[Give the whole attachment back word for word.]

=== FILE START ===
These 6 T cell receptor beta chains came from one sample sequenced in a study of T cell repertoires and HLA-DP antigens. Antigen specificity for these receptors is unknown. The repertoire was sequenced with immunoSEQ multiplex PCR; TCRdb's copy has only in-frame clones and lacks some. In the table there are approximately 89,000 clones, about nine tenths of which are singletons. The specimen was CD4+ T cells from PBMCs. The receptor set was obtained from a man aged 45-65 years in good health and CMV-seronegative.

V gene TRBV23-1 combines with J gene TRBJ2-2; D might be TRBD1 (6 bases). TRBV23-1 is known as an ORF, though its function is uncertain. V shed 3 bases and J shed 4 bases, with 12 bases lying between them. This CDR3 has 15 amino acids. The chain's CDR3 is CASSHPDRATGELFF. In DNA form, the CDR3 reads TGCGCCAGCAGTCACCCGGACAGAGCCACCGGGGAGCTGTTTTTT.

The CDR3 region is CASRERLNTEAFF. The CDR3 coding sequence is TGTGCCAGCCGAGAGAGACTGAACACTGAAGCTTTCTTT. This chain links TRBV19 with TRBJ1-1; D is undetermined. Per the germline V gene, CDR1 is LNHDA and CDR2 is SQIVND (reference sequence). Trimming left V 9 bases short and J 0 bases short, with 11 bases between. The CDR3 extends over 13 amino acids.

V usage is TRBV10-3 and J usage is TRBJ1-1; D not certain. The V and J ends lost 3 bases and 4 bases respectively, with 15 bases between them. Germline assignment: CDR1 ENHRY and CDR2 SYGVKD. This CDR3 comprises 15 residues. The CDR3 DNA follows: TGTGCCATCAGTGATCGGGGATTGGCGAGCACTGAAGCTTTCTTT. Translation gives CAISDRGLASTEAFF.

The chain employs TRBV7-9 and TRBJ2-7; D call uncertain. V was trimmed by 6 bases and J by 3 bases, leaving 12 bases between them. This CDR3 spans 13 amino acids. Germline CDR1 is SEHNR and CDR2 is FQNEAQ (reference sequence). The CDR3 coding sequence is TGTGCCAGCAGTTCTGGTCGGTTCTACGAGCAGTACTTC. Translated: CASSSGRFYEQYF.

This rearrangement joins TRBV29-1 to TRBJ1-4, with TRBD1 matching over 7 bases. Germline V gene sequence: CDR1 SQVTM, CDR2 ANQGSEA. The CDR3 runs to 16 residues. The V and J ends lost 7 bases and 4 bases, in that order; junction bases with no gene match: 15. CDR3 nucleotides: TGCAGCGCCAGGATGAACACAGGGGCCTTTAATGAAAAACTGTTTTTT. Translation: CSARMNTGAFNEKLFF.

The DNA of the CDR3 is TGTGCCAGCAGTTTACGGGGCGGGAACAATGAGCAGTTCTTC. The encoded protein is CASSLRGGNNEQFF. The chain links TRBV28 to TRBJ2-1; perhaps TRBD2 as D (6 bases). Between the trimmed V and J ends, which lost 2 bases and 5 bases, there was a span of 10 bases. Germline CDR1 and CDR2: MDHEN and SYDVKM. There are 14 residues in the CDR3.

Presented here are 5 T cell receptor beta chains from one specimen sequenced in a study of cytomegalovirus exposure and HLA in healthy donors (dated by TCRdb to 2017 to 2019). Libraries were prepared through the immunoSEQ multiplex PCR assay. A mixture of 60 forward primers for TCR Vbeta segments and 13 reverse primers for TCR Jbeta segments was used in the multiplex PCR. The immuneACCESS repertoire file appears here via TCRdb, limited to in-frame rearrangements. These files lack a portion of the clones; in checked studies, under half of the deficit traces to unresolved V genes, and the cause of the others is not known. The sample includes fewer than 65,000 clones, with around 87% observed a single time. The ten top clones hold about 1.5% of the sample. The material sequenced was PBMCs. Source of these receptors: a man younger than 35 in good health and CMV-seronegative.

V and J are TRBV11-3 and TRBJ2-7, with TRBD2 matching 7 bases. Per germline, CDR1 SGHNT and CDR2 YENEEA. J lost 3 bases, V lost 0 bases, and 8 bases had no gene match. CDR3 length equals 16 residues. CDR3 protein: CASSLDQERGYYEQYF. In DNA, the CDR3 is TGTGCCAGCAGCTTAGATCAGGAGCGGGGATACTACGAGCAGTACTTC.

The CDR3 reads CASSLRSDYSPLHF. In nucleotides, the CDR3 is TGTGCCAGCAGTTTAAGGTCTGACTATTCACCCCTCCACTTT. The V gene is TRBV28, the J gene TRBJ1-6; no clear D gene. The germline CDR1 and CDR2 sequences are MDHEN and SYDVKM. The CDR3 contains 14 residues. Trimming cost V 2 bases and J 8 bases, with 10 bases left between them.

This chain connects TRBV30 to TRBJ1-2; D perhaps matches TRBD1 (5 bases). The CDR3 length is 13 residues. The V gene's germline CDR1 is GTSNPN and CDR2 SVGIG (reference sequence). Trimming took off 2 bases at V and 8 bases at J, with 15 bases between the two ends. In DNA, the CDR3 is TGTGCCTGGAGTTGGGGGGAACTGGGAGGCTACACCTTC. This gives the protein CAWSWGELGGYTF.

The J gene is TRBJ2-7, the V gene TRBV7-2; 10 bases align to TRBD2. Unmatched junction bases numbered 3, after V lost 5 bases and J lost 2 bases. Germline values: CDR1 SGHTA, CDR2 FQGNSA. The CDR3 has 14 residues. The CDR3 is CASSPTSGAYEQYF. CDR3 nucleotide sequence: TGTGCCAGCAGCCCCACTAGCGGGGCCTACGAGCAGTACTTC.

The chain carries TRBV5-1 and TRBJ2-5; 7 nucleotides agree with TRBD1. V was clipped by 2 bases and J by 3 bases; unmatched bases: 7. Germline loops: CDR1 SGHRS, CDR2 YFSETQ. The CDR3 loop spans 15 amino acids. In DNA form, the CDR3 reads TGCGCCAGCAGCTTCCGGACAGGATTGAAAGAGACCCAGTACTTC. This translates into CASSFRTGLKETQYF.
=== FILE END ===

These 6 T cell receptor beta chains came from one sample sequenced in a study of T cell repertoires and HLA-DP antigens. Antigen specificity for these receptors is unknown. The repertoire was sequenced with immunoSEQ multiplex PCR; TCRdb's copy has only in-frame clones and lacks some. In the table there are approximately 89,000 clones, about nine tenths of which are singletons. The specimen was CD4+ T cells from PBMCs. The receptor set was obtained from a man aged 45-65 years in good health and CMV-seronegative.

V gene TRBV23-1 combines with J gene TRBJ2-2; D might be TRBD1 (6 bases). TRBV23-1 is known as an ORF, though its function is uncertain. V shed 3 bases and J shed 4 bases, with 12 bases lying between them. This CDR3 has 15 amino acids. The chain's CDR3 is CASSHPDRATGELFF. In DNA form, the CDR3 reads TGCGCCAGCAGTCACCCGGACAGAGCCACCGGGGAGCTGTTTTTT.

The CDR3 region is CASRERLNTEAFF. The CDR3 coding sequence is TGTGCCAGCCGAGAGAGACTGAACACTGAAGCTTTCTTT. This chain links TRBV19 with TRBJ1-1; D is undetermined. Per the germline V gene, CDR1 is LNHDA and CDR2 is SQIVND (reference sequence). Trimming left V 9 bases short and J 0 bases short, with 11 bases between. The CDR3 extends over 13 amino acids.

V usage is TRBV10-3 and J usage is TRBJ1-1; D not certain. The V and J ends lost 3 bases and 4 bases respectively, with 15 bases between them. Germline assignment: CDR1 ENHRY and CDR2 SYGVKD. This CDR3 comprises 15 residues. The CDR3 DNA follows: TGTGCCATCAGTGATCGGGGATTGGCGAGCACTGAAGCTTTCTTT. Translation gives CAISDRGLASTEAFF.

The chain employs TRBV7-9 and TRBJ2-7; D call uncertain. V was trimmed by 6 bases and J by 3 bases, leaving 12 bases between them. This CDR3 spans 13 amino acids. Germline CDR1 is SEHNR and CDR2 is FQNEAQ (reference sequence). The CDR3 coding sequence is TGTGCCAGCAGTTCTGGTCGGTTCTACGAGCAGTACTTC. Translated: CASSSGRFYEQYF.

This rearrangement joins TRBV29-1 to TRBJ1-4, with TRBD1 matching over 7 bases. Germline V gene sequence: CDR1 SQVTM, CDR2 ANQGSEA. The CDR3 runs to 16 residues. The V and J ends lost 7 bases and 4 bases, in that order; junction bases with no gene match: 15. CDR3 nucleotides: TGCAGCGCCAGGATGAACACAGGGGCCTTTAATGAAAAACTGTTTTTT. Translation: CSARMNTGAFNEKLFF.

The DNA of the CDR3 is TGTGCCAGCAGTTTACGGGGCGGGAACAATGAGCAGTTCTTC. The encoded protein is CASSLRGGNNEQFF. The chain links TRBV28 to TRBJ2-1; perhaps TRBD2 as D (6 bases). Between the trimmed V and J ends, which lost 2 bases and 5 bases, there was a span of 10 bases. Germline CDR1 and CDR2: MDHEN and SYDVKM. There are 14 residues in the CDR3.

Presented here are 5 T cell receptor beta chains from one specimen sequenced in a study of cytomegalovirus exposure and HLA in healthy donors (dated by TCRdb to 2017 to 2019). Libraries were prepared through the immunoSEQ multiplex PCR assay. A mixture of 60 forward primers for TCR Vbeta segments and 13 reverse primers for TCR Jbeta segments was used in the multiplex PCR. The immuneACCESS repertoire file appears here via TCRdb, limited to in-frame rearrangements. These files lack a portion of the clones; in checked studies, under half of the deficit traces to unresolved V genes, and the cause of the others is not known. The sample includes fewer than 65,000 clones, with around 87% observed a single time. The ten top clones hold about 1.5% of the sample. The material sequenced was PBMCs. Source of these receptors: a man younger than 35 in good health and CMV-seronegative.

V and J are TRBV11-3 and TRBJ2-7, with TRBD2 matching 7 bases. Per germline, CDR1 SGHNT and CDR2 YENEEA. J lost 3 bases, V lost 0 bases, and 8 bases had no gene match. CDR3 length equals 16 residues. CDR3 protein: CASSLDQERGYYEQYF. In DNA, the CDR3 is TGTGCCAGCAGCTTAGATCAGGAGCGGGGATACTACGAGCAGTACTTC.

The CDR3 reads CASSLRSDYSPLHF. In nucleotides, the CDR3 is TGTGCCAGCAGTTTAAGGTCTGACTATTCACCCCTCCACTTT. The V gene is TRBV28, the J gene TRBJ1-6; no clear D gene. The germline CDR1 and CDR2 sequences are MDHEN and SYDVKM. The CDR3 contains 14 residues. Trimming cost V 2 bases and J 8 bases, with 10 bases left between them.

This chain connects TRBV30 to TRBJ1-2; D perhaps matches TRBD1 (5 bases). The CDR3 length is 13 residues. The V gene's germline CDR1 is GTSNPN and CDR2 SVGIG (reference sequence). Trimming took off 2 bases at V and 8 bases at J, with 15 bases between the two ends. In DNA, the CDR3 is TGTGCCTGGAGTTGGGGGGAACTGGGAGGCTACACCTTC. This gives the protein CAWSWGELGGYTF.

The J gene is TRBJ2-7, the V gene TRBV7-2; 10 bases align to TRBD2. Unmatched junction bases numbered 3, after V lost 5 bases and J lost 2 bases. Germline values: CDR1 SGHTA, CDR2 FQGNSA. The CDR3 has 14 residues. The CDR3 is CASSPTSGAYEQYF. CDR3 nucleotide sequence: TGTGCCAGCAGCCCCACTAGCGGGGCCTACGAGCAGTACTTC.

The chain carries TRBV5-1 and TRBJ2-5; 7 nucleotides agree with TRBD1. V was clipped by 2 bases and J by 3 bases; unmatched bases: 7. Germline loops: CDR1 SGHRS, CDR2 YFSETQ. The CDR3 loop spans 15 amino acids. In DNA form, the CDR3 reads TGCGCCAGCAGCTTCCGGACAGGATTGAAAGAGACCCAGTACTTC. This translates into CASSFRTGLKETQYF.